Fighting back

Silvern branchesWinter always makes a very credible attempt to kick me in the arse. I am not a creature of snow and ice. I am also not a creature of darkness. I am a spring and fall sort of person; one who loves daylight in all its manifestations and one who has to struggle to survive winter every damned year. Living in Canada, specifically in Newfoundland, means that days are quite short from December through March and the sun’s rays are decidedly weak when they do show up.

Each January (Christmas gets me through December just fine) I have to fight the urge to buy an electric fireplace, curl up in front of it under a blankie with some knitting while eating macaroni and cheese, only coming out sometime towards the end of March, when the days get longer.

For the past couple of winters, I have attempted to fight back more vigorously. Last year I ran and coached running during the Months of Darkness. This year I could feel myself slipping towards the abyss that yawned before me on this seemingly never-ending Hibernal Glacier. I started making macaroni and cheese. I began to knit more warm things. I priced fireplaces. It was not looking good.

Then we actually got some snow. Until the end of January, we really hadn’t seen much of the white stuff, so traditional winter activities were more or less out of the question. Generally winter sports aren’t my cup of tea anyway, but I was getting to the point of being sufficiently fed up with driving off the road shoulders into ditches to avoid on-coming cars while running, that I started to countenance the concept. John gave me a nice set of snowshoes for Christmas, so after the first real snow, I tried them out. They worked great and I discovered that the fitness gleaned through slogging through slush was standing me in good stead. Snowshoeing was easy AND fun. So I started thinking bigger.

Katherine leads.I have maintained for many years that if we actually got a full week’s worth of ski-able snow, I would start skiing again. This was more or less an idle threat in recent years, since the winters have been decidedly unpredictable and snow somewhat sparse. It looks like this winter is a different beastie, though, and so we dug out what ski equipment we could find. The result was a set of old bamboo poles, a pair of three-pin-binding skis that were too long for me and too short for John, a pair of similar skis that were de-laminating spectacularly and absolutely no ski boots.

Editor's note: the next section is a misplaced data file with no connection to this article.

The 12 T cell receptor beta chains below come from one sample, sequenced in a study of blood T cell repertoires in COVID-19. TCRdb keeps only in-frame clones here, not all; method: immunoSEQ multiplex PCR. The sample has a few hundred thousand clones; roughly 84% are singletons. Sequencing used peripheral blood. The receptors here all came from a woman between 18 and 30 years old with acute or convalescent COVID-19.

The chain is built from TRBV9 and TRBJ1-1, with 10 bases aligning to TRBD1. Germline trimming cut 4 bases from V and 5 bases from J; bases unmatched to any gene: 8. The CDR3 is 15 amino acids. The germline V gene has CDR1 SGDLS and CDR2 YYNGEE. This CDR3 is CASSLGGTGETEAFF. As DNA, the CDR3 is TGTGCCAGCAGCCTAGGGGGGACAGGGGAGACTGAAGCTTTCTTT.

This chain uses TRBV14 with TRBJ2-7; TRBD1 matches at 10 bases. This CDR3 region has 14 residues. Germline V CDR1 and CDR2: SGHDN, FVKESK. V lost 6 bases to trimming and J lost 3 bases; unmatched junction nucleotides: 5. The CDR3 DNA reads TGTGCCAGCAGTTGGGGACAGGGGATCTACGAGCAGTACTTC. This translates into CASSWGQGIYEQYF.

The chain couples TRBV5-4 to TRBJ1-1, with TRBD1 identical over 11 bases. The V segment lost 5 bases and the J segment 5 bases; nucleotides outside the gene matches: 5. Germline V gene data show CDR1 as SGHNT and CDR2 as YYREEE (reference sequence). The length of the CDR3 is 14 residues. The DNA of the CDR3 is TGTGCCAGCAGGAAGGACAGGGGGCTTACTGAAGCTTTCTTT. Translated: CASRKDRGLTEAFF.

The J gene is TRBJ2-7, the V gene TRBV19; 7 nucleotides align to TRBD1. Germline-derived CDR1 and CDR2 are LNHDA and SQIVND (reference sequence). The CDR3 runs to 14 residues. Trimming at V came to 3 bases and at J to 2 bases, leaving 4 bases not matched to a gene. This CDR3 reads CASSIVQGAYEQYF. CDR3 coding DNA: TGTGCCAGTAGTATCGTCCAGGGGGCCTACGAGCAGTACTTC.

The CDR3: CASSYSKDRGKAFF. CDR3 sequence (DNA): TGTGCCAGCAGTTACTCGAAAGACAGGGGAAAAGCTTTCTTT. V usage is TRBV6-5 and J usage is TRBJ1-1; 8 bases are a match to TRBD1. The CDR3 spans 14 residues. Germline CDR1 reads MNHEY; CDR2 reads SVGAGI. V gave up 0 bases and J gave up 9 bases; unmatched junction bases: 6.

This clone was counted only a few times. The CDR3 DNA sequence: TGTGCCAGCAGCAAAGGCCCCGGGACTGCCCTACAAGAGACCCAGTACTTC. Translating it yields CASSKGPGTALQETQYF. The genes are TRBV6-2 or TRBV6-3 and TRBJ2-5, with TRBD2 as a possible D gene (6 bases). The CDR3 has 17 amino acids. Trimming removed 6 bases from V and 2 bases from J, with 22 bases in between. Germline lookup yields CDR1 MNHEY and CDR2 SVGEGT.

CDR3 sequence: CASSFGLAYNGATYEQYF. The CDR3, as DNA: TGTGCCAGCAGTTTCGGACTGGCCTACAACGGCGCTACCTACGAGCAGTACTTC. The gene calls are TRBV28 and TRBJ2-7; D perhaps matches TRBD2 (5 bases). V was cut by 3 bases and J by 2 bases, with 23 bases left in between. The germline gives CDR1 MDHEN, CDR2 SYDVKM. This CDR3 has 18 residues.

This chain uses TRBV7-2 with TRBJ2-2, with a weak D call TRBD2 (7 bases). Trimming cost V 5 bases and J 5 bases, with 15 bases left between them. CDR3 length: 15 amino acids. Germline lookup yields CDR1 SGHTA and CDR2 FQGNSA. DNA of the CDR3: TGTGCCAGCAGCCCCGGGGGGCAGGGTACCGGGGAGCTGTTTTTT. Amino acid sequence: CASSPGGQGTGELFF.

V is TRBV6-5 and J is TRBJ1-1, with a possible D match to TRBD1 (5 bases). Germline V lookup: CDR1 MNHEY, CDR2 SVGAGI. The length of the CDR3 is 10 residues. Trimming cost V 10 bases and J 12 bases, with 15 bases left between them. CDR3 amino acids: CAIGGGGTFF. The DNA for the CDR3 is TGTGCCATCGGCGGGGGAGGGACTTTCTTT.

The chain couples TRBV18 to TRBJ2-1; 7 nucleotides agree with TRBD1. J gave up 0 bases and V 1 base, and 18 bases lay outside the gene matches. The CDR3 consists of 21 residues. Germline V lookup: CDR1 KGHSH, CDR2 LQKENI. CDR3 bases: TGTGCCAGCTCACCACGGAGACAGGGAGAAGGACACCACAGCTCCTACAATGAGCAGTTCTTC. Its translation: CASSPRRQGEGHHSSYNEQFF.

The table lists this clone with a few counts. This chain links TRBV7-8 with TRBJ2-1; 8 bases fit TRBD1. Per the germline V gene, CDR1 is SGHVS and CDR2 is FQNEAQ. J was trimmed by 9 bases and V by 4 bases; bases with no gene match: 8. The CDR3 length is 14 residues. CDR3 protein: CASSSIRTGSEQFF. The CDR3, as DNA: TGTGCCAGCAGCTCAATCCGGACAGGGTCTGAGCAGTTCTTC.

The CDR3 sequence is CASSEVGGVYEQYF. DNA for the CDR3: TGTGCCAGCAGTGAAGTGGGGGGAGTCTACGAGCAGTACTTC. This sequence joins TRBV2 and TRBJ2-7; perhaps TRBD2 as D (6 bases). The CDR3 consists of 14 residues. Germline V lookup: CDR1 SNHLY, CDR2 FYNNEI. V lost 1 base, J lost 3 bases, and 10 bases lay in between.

Plus we had no gear for Katherine.

So we strolled on down to the local second-hand sports shop only to find that they were having a going out of business sale and had what we needed for more or less what we were willing to pay*. We got new boots to fit modern bindings, second-hand skis and new bindings for both me and John and outfitted Katherine with entry-level gear suitable for her size, all for about a sixth of what we would have paid new.

Katherine loves going downhillThen we hit the trails up around Pippy Park and have been skiing in lieu of running ever since. Katherine took to it like a natural and both John and I have been rediscovering how much damned fun it can be. The area is lit at night, the trails are groomed daily and there are plenty of people around for safety in the evenings. It’s a really pleasant change and one that is making me actually look forward to the 30cm (that’s about a foot) of snow that’s to come tonight.

This weekend: Butterpot Park!

* While we would certainly have gotten much better service and equipment at The Outfitters, (which is where I would recommend anyone around here go for new ski gear) we don’t feel that we can justify spending thousands of dollars on good equipment at this point. If we stick at it for a couple of years, I’m sure we’ll upgrade bit by bit.


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